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Weapons inspectors meet with Iraq

U.N. weapons inspectors were withdrawn from Iraq in 1998.  

UNITED NATIONS (CNN) -- The head of the U.N. weapons inspection team met with an Iraqi delegation Tuesday in what a Baghdad official called "useful and fruitful" discussions on the return of weapons inspectors.

Both sides agreed to meet again in 10 days in Vienna, Austria, to "finalize the practical arrangement," Iraqi ambassador Saeed Hasan said.

The meeting between Hans Blix, the chairman of the U.N. Monitoring, Verification and Inspection Commission, and Iraqi representatives from Baghdad followed Iraq's announcement Monday that it would allow the return of weapons inspectors "without conditions." The meeting lasted about an hour.

He also said the delegation "reiterated and expressed the eagerness of Iraq for the speedy and smooth resumption" of weapons inspections. He said Blix gave him a document during the meeting, although he did not elaborate on what it contained.

"We are looking forward to meeting [again] with Ambassador Blix and UNMOVIC officials to finalize their work and go ahead in order to implement fully all the provisions of Security Council resolutions in order to lift sanctions and return the situation to normal."

The meeting was held amid warnings from President Bush that the world body "must not be fooled."

Asked when the inspectors might return, Hasan said, "It depends on Mr. Blix's arrangements."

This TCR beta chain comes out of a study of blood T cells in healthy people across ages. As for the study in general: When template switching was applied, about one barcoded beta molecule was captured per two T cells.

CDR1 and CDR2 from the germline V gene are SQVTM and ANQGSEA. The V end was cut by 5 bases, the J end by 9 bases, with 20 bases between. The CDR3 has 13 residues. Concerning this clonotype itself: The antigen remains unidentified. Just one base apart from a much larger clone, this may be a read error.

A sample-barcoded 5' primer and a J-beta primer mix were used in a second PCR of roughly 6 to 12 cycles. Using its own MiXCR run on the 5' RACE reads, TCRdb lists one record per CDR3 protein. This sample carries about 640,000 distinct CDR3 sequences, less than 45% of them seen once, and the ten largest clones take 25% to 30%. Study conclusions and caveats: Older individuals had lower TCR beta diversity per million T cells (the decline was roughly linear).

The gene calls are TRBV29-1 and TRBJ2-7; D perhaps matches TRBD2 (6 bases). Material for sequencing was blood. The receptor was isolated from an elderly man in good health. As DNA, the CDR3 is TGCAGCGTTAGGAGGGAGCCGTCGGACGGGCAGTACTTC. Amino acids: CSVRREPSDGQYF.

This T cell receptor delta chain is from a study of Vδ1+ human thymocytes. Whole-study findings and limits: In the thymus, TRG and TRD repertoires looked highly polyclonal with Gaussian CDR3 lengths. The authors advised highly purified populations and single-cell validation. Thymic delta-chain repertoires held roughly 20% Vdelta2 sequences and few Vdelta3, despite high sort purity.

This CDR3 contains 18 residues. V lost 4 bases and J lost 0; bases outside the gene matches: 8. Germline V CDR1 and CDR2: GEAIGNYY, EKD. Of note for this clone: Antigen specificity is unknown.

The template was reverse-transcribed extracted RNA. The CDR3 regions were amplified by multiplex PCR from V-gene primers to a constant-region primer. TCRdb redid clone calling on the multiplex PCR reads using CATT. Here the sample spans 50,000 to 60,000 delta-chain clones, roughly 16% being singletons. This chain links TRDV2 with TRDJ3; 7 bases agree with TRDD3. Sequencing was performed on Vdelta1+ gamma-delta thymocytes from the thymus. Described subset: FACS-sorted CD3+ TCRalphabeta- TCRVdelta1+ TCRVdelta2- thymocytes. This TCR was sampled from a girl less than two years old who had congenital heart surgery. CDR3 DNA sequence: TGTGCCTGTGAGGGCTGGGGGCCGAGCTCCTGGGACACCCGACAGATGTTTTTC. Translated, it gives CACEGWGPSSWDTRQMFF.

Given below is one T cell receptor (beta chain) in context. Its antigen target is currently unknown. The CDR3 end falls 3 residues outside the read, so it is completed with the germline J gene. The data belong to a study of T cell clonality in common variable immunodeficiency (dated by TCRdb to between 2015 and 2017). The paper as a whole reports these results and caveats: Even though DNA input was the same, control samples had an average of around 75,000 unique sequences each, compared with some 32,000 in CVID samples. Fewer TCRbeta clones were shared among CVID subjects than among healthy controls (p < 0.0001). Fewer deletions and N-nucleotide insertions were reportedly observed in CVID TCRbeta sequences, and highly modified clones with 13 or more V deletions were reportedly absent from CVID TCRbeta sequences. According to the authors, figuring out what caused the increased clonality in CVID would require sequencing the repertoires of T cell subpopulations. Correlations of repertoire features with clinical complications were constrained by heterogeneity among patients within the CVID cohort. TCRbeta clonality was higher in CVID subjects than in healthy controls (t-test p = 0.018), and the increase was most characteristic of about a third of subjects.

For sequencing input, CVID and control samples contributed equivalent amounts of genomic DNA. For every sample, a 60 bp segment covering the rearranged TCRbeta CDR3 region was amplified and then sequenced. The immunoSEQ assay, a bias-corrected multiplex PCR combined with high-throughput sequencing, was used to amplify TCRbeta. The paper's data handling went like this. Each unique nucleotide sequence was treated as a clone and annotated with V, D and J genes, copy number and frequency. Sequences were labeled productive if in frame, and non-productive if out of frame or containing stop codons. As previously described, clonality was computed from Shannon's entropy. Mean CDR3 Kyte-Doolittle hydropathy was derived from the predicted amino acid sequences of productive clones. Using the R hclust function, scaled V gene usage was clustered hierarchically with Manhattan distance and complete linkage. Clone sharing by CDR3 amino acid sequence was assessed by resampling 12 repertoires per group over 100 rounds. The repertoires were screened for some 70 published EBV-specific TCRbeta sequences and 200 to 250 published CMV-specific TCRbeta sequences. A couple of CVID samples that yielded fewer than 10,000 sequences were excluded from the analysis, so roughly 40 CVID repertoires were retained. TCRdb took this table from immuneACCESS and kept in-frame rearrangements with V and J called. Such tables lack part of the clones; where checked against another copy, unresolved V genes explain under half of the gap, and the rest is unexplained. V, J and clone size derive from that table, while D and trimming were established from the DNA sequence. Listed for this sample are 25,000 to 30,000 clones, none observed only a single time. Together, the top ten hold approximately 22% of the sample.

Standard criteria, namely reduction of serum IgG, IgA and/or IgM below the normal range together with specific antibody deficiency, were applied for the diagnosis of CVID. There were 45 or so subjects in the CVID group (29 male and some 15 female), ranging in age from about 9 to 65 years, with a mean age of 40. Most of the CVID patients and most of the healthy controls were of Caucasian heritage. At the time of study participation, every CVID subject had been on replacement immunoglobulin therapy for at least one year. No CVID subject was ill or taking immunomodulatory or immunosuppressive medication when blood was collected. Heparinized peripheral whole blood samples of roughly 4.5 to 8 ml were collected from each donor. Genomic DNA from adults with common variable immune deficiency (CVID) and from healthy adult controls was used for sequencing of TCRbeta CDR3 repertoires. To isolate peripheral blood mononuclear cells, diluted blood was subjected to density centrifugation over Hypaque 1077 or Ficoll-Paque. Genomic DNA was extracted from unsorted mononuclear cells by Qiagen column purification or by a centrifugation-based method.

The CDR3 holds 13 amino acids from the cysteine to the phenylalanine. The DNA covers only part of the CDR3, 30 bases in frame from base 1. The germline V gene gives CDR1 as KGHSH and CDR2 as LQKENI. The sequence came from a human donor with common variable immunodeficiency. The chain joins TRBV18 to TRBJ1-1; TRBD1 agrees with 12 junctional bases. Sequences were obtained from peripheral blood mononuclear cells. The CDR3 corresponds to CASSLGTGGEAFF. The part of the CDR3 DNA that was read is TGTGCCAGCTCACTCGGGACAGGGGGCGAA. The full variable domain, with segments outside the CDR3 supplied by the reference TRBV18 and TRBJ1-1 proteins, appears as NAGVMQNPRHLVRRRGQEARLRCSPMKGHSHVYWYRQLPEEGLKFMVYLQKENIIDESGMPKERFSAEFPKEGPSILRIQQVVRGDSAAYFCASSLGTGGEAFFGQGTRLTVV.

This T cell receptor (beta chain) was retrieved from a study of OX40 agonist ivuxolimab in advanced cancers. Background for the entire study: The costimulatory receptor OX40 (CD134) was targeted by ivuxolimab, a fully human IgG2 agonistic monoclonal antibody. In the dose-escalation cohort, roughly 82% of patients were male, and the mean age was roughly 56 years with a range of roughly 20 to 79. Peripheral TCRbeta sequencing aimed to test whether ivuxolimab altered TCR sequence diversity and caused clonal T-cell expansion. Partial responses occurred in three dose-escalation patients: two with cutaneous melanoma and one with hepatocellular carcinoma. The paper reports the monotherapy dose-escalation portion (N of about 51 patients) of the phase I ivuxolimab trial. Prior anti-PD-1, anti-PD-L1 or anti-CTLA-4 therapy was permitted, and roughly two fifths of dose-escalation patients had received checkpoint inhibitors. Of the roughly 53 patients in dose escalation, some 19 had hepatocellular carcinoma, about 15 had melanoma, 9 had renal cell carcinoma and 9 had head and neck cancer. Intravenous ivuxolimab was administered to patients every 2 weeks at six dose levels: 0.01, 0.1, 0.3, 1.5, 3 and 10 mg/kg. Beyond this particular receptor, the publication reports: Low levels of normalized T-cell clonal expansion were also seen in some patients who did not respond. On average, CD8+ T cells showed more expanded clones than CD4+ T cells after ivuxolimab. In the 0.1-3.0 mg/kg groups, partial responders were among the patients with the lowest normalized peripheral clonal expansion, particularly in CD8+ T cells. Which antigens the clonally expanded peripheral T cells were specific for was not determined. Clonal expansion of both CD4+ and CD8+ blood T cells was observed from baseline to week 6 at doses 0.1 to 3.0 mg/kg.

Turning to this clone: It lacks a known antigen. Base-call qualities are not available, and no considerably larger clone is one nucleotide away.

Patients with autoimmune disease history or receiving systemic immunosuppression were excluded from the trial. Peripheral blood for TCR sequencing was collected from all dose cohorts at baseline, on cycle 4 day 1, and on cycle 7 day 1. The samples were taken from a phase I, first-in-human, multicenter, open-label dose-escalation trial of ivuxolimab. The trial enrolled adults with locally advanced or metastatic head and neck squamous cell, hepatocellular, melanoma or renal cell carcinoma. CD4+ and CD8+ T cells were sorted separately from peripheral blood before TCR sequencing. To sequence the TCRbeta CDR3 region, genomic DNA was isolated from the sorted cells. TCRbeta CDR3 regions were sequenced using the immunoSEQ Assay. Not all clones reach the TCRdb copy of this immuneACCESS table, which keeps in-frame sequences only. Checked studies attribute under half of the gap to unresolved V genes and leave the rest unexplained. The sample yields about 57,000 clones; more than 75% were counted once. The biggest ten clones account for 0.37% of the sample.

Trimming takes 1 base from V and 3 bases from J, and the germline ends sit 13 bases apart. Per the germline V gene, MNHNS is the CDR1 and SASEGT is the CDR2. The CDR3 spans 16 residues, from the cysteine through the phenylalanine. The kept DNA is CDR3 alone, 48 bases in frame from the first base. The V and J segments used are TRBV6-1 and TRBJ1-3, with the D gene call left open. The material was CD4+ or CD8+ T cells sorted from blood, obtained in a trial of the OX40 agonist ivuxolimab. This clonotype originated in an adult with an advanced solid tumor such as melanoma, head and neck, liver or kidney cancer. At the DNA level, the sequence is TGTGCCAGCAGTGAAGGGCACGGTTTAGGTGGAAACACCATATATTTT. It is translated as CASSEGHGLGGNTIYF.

The U.N. Monitoring, Verification and Inspection Commission is responsible for overseeing destruction of Iraq's chemical and biological weapons and long-range delivery systems.

Staff: 63 people from 17 countries
Available experts: 220 experts from 44 countries

Unresolved Issues: Questions about the destruction of Scud-B fuel and oxidizer, and the fate of 122mm rocket warheads

Practical concerns: Establishing offices in Iraq; communication; security; entry and exit from Iraq; landing sites; and oversite

Source: The Associated Press

In a letter delivered Monday to U.N. Secretary-General Kofi Annan, Iraq said it would allow the return of weapons inspectors to "remove any doubts Iraq still possesses weapons of mass destruction." (Text of letter)

In addition, the Iraqi government said Tuesday it will present a letter from Iraqi President Saddam Hussein to the United Nations this week.

The talks Tuesday afternoon were expected to cover transportation and communication issues concerning the possible resumption of inspections.

The developments highlight U.S. officials' skepticism about the sincerity of Iraq's offer. The Bush administration wants a tough new U.N. resolution outlining what Iraq must do to avoid the threat of military action.

Speaking in Tennessee, Bush said the Security Council "must act in a way to hold this regime to account and must not be fooled -- must be relevant to keep the peace."

The U.S. has legitimate concerns about Iraq's weapons programs, but the U.N needs some evidence before approving any resolutions, said Russian Foreign Minister Igor Ivanov. On Tuesday, he called for the "speedy return" of U.N. weapons inspectors to Iraq.

"I think only facts alone should corroborate this," he said. "In order to get the facts, we need to bring about the speedy return of the inspectors to Iraq."

Ivanov said Russia believes the international organization's main job is to get inspectors back into Iraq under existing U.N. resolutions "without any artificial delays, without any artificial obstacles."

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The Iraqi offer appeared to have dealt a blow to U.S. efforts to seek a consensus on Iraq among the Security Council's permanent members. Secretary of State Colin Powell said international pressure on Iraq prompted its offer to let inspectors return, and he urged U.N. members to continue that pressure.